Kate Chopin's Unorthodox Awakening

Kate Chopin's Unorthodox Awakening

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Kate Chopin's Unorthodox Awakening


        The Awakening, written by Kate Chopin, was a book that was truly ahead

of its time. The author of the book was truly a genius in her right, but yet she

was seen as a scoundrel. At the time, it was "a world that values only her

performance as a mother, whose highest expectations for women are self sacrifice

and self-effacement." ( ? ) The people of that era were not ready to admit or

accept the simple but hidden feelings of intimacy or sexuality and the true

nature of womanhood. Kate Chopin's book portrayed a woman of that time in a

quite unorthodox way. In fact, [ When she wrote the book in 1899, she ]

"achieved what was to prove her literary masterpiece and her ultimate break with

popular taste" ( Cully, Intro. )


        That book was written in 1899. During this era women were seen as very

proper and sophisticated individuals who were considered caretakers of the home.

They wore an excessive amount of clothing and never exposed themselves in public

or otherwise. If a woman was caught exposing herself in public, would be shunned

and looked down upon. Loyalty and commitment to the family was very important

during this time. Regardless of their family problems, they were expected to

endure and stay faithful. [ In fact, ] " the nineteenth century's message of the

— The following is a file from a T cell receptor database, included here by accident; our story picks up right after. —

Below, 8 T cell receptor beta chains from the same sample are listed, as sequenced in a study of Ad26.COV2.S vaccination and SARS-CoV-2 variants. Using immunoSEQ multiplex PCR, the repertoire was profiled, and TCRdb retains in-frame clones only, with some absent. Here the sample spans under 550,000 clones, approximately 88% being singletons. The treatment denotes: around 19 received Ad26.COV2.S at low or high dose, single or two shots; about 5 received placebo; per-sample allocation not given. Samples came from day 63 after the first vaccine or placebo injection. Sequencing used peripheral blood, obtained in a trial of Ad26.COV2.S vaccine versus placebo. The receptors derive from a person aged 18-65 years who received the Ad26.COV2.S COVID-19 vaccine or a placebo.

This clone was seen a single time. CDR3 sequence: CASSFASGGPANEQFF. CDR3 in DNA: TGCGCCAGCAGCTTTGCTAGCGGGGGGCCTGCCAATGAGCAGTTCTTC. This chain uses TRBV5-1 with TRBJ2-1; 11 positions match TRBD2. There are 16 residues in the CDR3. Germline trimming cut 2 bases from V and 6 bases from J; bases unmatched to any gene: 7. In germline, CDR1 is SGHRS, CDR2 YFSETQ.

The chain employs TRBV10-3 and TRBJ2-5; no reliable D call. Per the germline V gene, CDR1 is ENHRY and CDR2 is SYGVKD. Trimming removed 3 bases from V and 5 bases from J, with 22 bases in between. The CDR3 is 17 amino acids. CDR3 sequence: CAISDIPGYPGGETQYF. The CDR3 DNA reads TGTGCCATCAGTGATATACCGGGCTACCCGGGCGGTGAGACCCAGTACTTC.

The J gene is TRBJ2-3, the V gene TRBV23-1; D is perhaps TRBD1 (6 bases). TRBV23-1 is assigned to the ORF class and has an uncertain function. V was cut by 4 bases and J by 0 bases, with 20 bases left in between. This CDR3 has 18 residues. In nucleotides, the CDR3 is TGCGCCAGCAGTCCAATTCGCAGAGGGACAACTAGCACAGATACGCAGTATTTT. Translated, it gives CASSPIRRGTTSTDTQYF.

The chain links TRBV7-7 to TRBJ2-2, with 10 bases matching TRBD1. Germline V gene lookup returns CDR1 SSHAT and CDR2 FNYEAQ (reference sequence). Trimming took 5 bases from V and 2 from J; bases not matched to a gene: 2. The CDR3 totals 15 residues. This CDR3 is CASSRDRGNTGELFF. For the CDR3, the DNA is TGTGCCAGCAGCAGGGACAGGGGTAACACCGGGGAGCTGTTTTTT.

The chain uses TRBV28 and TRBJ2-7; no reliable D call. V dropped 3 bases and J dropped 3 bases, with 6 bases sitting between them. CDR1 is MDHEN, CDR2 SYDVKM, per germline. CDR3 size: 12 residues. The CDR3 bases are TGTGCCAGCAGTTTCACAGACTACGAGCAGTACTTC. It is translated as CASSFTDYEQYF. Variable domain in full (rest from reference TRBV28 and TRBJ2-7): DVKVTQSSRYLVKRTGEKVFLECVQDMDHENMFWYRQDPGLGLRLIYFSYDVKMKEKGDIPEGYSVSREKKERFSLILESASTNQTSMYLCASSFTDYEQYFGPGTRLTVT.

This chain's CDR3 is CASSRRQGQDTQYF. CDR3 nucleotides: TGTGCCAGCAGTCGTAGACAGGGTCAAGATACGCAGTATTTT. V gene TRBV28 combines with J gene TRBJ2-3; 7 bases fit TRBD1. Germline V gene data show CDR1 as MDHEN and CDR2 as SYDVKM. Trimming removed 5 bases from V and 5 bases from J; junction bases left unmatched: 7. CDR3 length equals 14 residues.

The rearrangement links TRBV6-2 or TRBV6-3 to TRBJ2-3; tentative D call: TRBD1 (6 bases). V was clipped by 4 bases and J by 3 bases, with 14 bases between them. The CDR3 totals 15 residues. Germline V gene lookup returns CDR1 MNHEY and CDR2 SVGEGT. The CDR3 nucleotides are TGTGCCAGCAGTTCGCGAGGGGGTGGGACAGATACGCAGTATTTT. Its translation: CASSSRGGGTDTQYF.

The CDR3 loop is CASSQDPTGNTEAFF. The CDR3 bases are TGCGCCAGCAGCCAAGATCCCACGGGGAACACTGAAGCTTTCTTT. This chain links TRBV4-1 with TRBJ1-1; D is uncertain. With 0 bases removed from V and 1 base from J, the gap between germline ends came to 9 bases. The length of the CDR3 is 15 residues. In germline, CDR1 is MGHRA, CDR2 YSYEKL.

supremacy of motherhood was so strong and so intense that it was absorbed into

the systems of it's women - even women like Edna [ ,a character in Chopin's book,

] who were not maternally inclined." ( ? ) You could almost say that women were

considered symbols of everything that is pure in the society in which they lived.

Anything short of that was considered unacceptable.


        Because of the time that Chopin lived in: " The Appearance in print of

her most recent work had brought her harsh criticism and condemnation, as well

as ostracism from many of those who had always formed a close-knit world of St.

Louis society" ( Cully , vii ).  Her book was seen as a vile  and disgusting

piece of literature. One critic of that time stated : "One cannot refrain from

regret that so beautiful a style and so much refinement of taste have been spent

by Miss Chopin on an essentially vulgar story."( ? ). Most critics and readers

of that era felt the same way as this critic did. People were not willing to put

up with what they felt was a trashy novel.

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Thusly, it was banned for

approximately 50 years. All of her colleagues shunned her and put her on a black

list of sorts for writers. Her friends did not acknowledge her existence and she

became an outcast  in society. In 1904, Chopin died a lonely death. The only

thing that survived to keep her memory alive was her writings.


        Not only did her writings survive, but as timed passed on, people began

to see Chopin's true Genius. The appreciation for the novel grew and it became

one of the more well known, and well loved novels of the time. Why did this

happen? Well maybe it was because of the contravercy it introduced. To tell the

truth, " the misunderstanding that surrounds Edna's personal history, as well as

the history of Chopin's novel itself, attests to the greatness of both Edna and

her creator." ( ? ) Chopin went from being known as an outcast of society to a

pioneer of the feminist movement. She was one of the first women to express

herself fully without conformity to societies pressures. All of this happened

because of her book. This book was named The Awakening.

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